October 13, 2013
The three day Budapest Water Summit came to an end on Friday, 11 October after almost a week of interesting activities all aimed at discussing, in particular the development of water-related goals for the post-2015 development agenda.
The summit in the fine-looking capital of Hungary brought together high-level representatives from government, international organizations, civil society and academia.
It was characterized by a Summit Plenary, Science Forum, Civil Society Forum, Youth Forum and a Business Leaders Forum.
During the sessions and high-level panels, several issues were discussed. These included among others : striving for universal access to water and sanitation; addressing water, sanitation and hygiene issues; implementing integrated water resources management (IWRM) for the 21st century; serving a growing population with water in a changing climate; addressing the water-energy-food nexus; implementing good water governance; governing water wisely with smart SDGs; enabling a green economy for blue water; investing and financing to address the global water and sanitation crisis and related SDG; and leveraging finance.
As the summit came to an end during Friday evening, a plenary discussed the Budapest Water Summit outcome document titled “The Budapest Water Summit Statement: A Sustainable World is a Water Secure World.”
The statement was later adopted.
In particular, this statement calls for development of a dedicated and comprehensive Sustainable Development Goal on water, a “Water-Secure World.”
Key speakers during this summit included the UN Secretary-General Ban Ki-moon. In his remarks, Ban highlighted the importance of water in sustainable development: “Water holds the key to sustainable development. We need it for health, food security and economic progress…“We must address unsustainable use… We must use what we have more equitably and wisely. We cannot expect governments to do this alone. Guaranteeing a water secure world will require the full engagement of all actors, not least the world of business.”
Margaret Chan, the Director General of World Health Organization, argued that improving Water, Sanitation and Hygiene services is a: “proper strategy on a grand scale.” She also lamented that the limited political power of women means that some of the most powerful advocates of WASH have no voice.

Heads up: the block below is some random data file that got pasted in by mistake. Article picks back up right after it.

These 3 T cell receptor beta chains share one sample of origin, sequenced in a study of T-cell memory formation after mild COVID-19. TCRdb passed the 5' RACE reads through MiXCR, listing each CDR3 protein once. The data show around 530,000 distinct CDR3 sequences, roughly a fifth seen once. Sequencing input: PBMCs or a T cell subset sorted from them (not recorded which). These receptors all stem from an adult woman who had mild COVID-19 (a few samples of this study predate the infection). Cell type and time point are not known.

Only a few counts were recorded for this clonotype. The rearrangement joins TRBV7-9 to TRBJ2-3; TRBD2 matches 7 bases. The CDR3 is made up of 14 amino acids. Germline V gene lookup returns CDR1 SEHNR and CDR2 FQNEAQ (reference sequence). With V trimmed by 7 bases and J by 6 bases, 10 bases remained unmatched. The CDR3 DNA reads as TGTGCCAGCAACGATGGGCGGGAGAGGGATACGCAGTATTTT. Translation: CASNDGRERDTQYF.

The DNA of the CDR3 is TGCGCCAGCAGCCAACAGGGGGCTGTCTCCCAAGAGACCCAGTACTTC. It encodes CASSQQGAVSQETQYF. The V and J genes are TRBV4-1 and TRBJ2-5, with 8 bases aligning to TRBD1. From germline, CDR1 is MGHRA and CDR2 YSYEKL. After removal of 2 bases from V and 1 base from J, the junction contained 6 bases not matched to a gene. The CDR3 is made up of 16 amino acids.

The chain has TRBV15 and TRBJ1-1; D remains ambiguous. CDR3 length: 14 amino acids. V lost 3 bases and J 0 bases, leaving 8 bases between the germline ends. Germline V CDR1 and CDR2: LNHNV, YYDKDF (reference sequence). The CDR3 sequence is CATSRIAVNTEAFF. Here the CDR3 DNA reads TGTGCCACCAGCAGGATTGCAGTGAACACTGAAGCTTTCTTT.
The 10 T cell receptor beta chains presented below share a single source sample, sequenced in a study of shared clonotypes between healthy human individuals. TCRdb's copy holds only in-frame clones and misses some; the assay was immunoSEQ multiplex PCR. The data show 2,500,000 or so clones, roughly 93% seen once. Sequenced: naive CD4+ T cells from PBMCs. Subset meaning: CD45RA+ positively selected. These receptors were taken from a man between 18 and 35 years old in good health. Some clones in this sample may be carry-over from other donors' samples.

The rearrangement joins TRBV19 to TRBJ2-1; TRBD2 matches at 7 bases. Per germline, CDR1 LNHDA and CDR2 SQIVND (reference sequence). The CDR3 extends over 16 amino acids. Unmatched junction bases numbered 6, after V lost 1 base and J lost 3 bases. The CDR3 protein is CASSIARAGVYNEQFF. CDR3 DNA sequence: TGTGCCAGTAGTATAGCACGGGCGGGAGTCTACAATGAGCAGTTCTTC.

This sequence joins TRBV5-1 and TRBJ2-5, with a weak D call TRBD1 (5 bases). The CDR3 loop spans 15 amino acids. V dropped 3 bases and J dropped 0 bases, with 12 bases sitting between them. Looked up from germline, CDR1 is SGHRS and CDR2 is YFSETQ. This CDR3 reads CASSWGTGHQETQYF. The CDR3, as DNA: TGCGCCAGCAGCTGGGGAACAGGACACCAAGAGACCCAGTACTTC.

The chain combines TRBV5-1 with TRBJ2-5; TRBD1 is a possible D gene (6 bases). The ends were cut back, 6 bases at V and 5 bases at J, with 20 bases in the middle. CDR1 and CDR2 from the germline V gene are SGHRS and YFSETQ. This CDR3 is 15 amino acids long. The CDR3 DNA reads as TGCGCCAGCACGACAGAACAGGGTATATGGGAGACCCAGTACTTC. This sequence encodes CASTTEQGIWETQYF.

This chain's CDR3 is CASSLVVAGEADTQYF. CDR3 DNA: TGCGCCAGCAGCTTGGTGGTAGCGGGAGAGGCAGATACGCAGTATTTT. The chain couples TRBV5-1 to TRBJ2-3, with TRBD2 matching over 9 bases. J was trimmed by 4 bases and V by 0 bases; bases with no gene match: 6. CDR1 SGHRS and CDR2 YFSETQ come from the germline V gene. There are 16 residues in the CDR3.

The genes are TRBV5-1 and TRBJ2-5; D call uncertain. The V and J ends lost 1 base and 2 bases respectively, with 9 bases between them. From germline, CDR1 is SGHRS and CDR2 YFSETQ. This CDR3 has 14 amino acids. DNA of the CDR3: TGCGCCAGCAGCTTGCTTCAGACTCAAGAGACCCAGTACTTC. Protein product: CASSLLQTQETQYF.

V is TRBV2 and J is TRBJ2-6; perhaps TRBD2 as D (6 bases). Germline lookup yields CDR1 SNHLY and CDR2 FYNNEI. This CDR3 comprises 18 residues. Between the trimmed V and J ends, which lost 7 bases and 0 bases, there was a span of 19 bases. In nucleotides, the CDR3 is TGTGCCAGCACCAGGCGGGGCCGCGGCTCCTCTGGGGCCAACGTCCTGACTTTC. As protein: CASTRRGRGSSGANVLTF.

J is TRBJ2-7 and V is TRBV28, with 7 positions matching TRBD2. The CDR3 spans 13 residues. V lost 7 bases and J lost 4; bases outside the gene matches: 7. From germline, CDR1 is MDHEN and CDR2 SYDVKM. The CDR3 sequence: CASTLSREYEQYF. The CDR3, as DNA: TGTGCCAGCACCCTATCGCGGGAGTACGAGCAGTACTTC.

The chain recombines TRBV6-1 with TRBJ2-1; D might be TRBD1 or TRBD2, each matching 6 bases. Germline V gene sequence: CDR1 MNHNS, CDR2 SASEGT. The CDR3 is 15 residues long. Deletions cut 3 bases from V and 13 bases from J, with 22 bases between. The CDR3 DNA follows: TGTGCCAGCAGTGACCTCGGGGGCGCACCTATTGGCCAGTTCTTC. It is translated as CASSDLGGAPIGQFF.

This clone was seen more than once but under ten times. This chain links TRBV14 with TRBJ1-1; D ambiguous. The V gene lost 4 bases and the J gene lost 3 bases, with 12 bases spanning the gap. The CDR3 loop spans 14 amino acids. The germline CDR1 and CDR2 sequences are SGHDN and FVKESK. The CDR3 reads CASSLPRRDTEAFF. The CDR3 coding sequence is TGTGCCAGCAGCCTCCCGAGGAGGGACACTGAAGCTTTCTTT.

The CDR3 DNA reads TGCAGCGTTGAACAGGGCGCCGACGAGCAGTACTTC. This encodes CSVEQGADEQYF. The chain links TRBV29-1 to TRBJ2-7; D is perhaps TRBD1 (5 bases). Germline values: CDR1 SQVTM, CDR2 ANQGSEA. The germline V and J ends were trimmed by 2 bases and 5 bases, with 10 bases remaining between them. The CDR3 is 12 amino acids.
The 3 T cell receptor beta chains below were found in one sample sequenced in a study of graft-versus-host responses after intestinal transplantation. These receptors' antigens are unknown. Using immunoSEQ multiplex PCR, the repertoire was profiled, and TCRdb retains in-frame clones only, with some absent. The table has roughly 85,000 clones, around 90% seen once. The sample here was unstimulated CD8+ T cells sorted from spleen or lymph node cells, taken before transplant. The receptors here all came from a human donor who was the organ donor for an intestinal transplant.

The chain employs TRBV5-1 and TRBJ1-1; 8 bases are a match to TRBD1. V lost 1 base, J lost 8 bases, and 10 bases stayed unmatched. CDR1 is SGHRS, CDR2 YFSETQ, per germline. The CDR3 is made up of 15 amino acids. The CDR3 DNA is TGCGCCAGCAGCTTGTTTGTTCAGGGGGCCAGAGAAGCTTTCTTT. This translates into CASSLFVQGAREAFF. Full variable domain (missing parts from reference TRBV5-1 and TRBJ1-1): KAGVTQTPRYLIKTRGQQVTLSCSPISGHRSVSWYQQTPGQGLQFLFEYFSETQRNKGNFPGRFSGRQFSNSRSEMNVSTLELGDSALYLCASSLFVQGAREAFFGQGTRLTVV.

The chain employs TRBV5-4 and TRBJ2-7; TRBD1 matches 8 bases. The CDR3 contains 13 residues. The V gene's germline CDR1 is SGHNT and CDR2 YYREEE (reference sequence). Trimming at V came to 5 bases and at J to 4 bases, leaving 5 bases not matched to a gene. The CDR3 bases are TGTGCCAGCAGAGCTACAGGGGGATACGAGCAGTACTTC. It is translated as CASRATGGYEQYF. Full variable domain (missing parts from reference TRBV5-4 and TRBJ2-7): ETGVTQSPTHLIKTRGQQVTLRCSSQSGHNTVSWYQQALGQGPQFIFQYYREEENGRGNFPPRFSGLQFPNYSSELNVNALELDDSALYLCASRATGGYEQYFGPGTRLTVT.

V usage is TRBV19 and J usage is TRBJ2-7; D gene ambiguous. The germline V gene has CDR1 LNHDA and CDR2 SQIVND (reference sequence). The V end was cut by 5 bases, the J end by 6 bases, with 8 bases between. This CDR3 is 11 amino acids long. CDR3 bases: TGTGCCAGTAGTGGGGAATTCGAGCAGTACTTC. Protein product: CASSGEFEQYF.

Bai Mass Taal, the Executive Secretary of African Ministers’ Council on Water highlighted the need for integrating science and policy to create a coherent message on WASH to input into the post-2015 development agenda process. He also called for the need for political leaders to prioritize access to water and wondered how long the world shall watch people die from lack of access to water.
Speaking during the youth forum, Andras Szollosi-Nagy, the Rector UNESCO-IHE noted that coordination or how to put together the stakeholders in WASH sector is what appears to be the challenge of the day that can give an opportunity for Water Youth Network to act on. He also advised the youths to grasp the communication channel to get their messages across.
The youths received various statements of encouragement from experts such as : “finding your passion, finding your voice”, “you are setting unambitious goals; there are a lot of voices out there. Connect, and make them so loud together that we can make a change”, and “youth seem to be able to communicate across boundaries. We are hopeful for the things you can achieve.”
In the civil society, discussants including Ella Antonio Ella Antonio, the President of the Earth Council Asia-Pacific and Fredrick Mugira, Coordinator of Water Journalists Africa Network called for better strategies to have the Budapest Water Summit outcome document interpreted and communicated to the common people on grassroots effectively for better understanding and action.